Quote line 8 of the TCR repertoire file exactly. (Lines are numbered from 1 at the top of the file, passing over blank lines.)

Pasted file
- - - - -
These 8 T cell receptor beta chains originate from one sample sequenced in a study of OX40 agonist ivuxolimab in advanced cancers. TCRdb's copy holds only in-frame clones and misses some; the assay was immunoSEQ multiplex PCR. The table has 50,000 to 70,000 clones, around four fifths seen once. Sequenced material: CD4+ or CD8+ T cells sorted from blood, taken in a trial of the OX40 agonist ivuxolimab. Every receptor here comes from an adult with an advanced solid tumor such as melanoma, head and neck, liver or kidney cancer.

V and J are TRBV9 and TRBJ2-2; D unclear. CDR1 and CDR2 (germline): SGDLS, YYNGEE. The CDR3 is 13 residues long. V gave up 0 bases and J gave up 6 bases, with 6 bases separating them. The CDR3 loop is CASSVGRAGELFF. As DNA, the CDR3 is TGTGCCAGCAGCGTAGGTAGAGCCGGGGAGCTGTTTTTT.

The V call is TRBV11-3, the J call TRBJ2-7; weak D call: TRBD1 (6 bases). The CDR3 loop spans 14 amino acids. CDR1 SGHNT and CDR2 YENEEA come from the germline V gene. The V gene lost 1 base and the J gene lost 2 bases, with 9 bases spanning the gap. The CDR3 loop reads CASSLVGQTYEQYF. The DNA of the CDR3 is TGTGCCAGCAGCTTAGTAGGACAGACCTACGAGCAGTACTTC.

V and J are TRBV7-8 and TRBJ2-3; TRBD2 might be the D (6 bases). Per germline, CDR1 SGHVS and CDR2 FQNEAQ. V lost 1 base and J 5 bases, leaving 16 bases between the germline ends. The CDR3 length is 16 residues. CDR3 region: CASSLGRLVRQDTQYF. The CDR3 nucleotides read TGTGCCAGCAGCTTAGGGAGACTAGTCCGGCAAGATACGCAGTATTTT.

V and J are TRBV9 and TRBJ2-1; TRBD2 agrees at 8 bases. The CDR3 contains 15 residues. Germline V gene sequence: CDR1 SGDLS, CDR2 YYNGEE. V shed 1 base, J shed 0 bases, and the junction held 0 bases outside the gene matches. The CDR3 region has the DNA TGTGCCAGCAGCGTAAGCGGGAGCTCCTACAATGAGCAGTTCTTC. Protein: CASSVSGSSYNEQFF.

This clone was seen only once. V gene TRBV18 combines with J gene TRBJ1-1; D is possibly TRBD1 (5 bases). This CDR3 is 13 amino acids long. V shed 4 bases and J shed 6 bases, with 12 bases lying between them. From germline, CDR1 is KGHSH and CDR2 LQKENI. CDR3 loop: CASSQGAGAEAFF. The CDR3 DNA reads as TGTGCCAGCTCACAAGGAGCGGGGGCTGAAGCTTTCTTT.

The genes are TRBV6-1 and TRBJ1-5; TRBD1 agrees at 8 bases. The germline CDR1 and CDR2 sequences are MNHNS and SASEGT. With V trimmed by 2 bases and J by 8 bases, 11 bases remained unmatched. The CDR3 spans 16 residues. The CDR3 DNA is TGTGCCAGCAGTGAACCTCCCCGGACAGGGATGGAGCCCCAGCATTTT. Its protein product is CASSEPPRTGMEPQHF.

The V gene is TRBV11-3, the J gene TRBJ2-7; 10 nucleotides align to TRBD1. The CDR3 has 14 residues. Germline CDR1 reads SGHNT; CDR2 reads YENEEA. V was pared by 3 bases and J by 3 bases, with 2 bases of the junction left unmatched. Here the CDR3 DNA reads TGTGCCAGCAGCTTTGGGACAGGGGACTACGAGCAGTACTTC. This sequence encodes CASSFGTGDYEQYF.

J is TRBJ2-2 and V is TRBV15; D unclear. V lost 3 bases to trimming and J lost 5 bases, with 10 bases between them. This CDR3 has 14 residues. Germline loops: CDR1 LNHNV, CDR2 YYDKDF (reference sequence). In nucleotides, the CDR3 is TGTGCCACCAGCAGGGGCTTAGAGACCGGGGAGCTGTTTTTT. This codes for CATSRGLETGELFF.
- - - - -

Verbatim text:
The V gene is TRBV11-3, the J gene TRBJ2-7; 10 nucleotides align to TRBD1. The CDR3 has 14 residues. Germline CDR1 reads SGHNT; CDR2 reads YENEEA. V was pared by 3 bases and J by 3 bases, with 2 bases of the junction left unmatched. Here the CDR3 DNA reads TGTGCCAGCAGCTTTGGGACAGGGGACTACGAGCAGTACTTC. This sequence encodes CASSFGTGDYEQYF.